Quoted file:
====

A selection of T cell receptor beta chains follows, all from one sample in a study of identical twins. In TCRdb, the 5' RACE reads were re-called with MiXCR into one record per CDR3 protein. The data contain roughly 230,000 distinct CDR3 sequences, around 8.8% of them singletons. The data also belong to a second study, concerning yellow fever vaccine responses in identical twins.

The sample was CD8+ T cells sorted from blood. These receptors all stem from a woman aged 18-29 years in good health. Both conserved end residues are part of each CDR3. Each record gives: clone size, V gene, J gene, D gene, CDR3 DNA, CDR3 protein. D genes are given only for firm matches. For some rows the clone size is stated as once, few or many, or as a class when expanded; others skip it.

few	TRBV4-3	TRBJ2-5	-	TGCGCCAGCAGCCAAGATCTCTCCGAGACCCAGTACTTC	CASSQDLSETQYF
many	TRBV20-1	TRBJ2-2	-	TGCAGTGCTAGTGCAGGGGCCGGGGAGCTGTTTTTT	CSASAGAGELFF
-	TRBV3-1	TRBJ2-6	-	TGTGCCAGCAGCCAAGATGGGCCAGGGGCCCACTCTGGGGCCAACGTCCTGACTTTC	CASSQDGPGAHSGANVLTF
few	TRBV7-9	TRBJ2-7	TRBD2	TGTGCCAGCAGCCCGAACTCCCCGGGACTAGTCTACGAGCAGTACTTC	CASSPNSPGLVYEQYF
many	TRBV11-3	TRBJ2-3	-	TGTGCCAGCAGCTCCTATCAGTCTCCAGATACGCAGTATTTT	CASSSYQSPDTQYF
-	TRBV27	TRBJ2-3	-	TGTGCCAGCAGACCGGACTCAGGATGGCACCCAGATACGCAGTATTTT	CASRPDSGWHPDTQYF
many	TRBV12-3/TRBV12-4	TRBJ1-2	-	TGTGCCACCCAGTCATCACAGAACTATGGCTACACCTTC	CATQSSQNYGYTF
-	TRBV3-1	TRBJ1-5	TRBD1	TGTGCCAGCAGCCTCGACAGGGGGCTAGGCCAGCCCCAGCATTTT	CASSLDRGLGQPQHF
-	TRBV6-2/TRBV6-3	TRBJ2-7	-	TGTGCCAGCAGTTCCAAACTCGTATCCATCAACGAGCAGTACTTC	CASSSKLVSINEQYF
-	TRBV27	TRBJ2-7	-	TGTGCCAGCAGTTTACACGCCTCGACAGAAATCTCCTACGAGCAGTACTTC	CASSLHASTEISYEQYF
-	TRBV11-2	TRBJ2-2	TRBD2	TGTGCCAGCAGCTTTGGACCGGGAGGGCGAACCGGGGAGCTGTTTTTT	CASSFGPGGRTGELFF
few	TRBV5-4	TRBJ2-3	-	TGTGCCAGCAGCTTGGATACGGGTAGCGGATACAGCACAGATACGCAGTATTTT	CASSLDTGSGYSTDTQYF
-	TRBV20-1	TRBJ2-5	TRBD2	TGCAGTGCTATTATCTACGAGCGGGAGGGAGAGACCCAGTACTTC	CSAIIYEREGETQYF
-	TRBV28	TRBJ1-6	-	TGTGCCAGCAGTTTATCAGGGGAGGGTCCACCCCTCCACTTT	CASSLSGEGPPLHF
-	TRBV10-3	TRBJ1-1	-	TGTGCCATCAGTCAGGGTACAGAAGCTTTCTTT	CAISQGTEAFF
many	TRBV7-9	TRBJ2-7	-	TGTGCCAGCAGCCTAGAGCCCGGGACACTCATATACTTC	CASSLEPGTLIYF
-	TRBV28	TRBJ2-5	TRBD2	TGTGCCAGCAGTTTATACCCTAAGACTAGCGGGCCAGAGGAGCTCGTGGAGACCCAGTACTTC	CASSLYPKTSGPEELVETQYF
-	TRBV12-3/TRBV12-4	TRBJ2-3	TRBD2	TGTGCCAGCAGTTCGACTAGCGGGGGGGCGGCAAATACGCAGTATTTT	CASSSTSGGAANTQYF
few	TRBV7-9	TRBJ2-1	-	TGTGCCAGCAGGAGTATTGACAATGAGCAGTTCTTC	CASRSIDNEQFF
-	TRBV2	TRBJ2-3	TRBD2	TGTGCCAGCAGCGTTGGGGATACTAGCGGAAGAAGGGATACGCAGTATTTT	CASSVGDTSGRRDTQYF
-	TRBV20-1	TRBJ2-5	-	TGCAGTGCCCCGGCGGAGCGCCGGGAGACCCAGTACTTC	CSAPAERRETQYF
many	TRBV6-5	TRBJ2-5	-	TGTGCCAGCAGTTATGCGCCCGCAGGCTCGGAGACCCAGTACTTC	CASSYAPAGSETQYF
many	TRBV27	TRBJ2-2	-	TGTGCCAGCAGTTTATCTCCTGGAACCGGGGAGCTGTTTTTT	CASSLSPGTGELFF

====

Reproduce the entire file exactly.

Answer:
A selection of T cell receptor beta chains follows, all from one sample in a study of identical twins. In TCRdb, the 5' RACE reads were re-called with MiXCR into one record per CDR3 protein. The data contain roughly 230,000 distinct CDR3 sequences, around 8.8% of them singletons. The data also belong to a second study, concerning yellow fever vaccine responses in identical twins.

The sample was CD8+ T cells sorted from blood. These receptors all stem from a woman aged 18-29 years in good health. Both conserved end residues are part of each CDR3. Each record gives: clone size, V gene, J gene, D gene, CDR3 DNA, CDR3 protein. D genes are given only for firm matches. For some rows the clone size is stated as once, few or many, or as a class when expanded; others skip it.

few	TRBV4-3	TRBJ2-5	-	TGCGCCAGCAGCCAAGATCTCTCCGAGACCCAGTACTTC	CASSQDLSETQYF
many	TRBV20-1	TRBJ2-2	-	TGCAGTGCTAGTGCAGGGGCCGGGGAGCTGTTTTTT	CSASAGAGELFF
-	TRBV3-1	TRBJ2-6	-	TGTGCCAGCAGCCAAGATGGGCCAGGGGCCCACTCTGGGGCCAACGTCCTGACTTTC	CASSQDGPGAHSGANVLTF
few	TRBV7-9	TRBJ2-7	TRBD2	TGTGCCAGCAGCCCGAACTCCCCGGGACTAGTCTACGAGCAGTACTTC	CASSPNSPGLVYEQYF
many	TRBV11-3	TRBJ2-3	-	TGTGCCAGCAGCTCCTATCAGTCTCCAGATACGCAGTATTTT	CASSSYQSPDTQYF
-	TRBV27	TRBJ2-3	-	TGTGCCAGCAGACCGGACTCAGGATGGCACCCAGATACGCAGTATTTT	CASRPDSGWHPDTQYF
many	TRBV12-3/TRBV12-4	TRBJ1-2	-	TGTGCCACCCAGTCATCACAGAACTATGGCTACACCTTC	CATQSSQNYGYTF
-	TRBV3-1	TRBJ1-5	TRBD1	TGTGCCAGCAGCCTCGACAGGGGGCTAGGCCAGCCCCAGCATTTT	CASSLDRGLGQPQHF
-	TRBV6-2/TRBV6-3	TRBJ2-7	-	TGTGCCAGCAGTTCCAAACTCGTATCCATCAACGAGCAGTACTTC	CASSSKLVSINEQYF
-	TRBV27	TRBJ2-7	-	TGTGCCAGCAGTTTACACGCCTCGACAGAAATCTCCTACGAGCAGTACTTC	CASSLHASTEISYEQYF
-	TRBV11-2	TRBJ2-2	TRBD2	TGTGCCAGCAGCTTTGGACCGGGAGGGCGAACCGGGGAGCTGTTTTTT	CASSFGPGGRTGELFF
few	TRBV5-4	TRBJ2-3	-	TGTGCCAGCAGCTTGGATACGGGTAGCGGATACAGCACAGATACGCAGTATTTT	CASSLDTGSGYSTDTQYF
-	TRBV20-1	TRBJ2-5	TRBD2	TGCAGTGCTATTATCTACGAGCGGGAGGGAGAGACCCAGTACTTC	CSAIIYEREGETQYF
-	TRBV28	TRBJ1-6	-	TGTGCCAGCAGTTTATCAGGGGAGGGTCCACCCCTCCACTTT	CASSLSGEGPPLHF
-	TRBV10-3	TRBJ1-1	-	TGTGCCATCAGTCAGGGTACAGAAGCTTTCTTT	CAISQGTEAFF
many	TRBV7-9	TRBJ2-7	-	TGTGCCAGCAGCCTAGAGCCCGGGACACTCATATACTTC	CASSLEPGTLIYF
-	TRBV28	TRBJ2-5	TRBD2	TGTGCCAGCAGTTTATACCCTAAGACTAGCGGGCCAGAGGAGCTCGTGGAGACCCAGTACTTC	CASSLYPKTSGPEELVETQYF
-	TRBV12-3/TRBV12-4	TRBJ2-3	TRBD2	TGTGCCAGCAGTTCGACTAGCGGGGGGGCGGCAAATACGCAGTATTTT	CASSSTSGGAANTQYF
few	TRBV7-9	TRBJ2-1	-	TGTGCCAGCAGGAGTATTGACAATGAGCAGTTCTTC	CASRSIDNEQFF
-	TRBV2	TRBJ2-3	TRBD2	TGTGCCAGCAGCGTTGGGGATACTAGCGGAAGAAGGGATACGCAGTATTTT	CASSVGDTSGRRDTQYF
-	TRBV20-1	TRBJ2-5	-	TGCAGTGCCCCGGCGGAGCGCCGGGAGACCCAGTACTTC	CSAPAERRETQYF
many	TRBV6-5	TRBJ2-5	-	TGTGCCAGCAGTTATGCGCCCGCAGGCTCGGAGACCCAGTACTTC	CASSYAPAGSETQYF
many	TRBV27	TRBJ2-2	-	TGTGCCAGCAGTTTATCTCCTGGAACCGGGGAGCTGTTTTTT	CASSLSPGTGELFF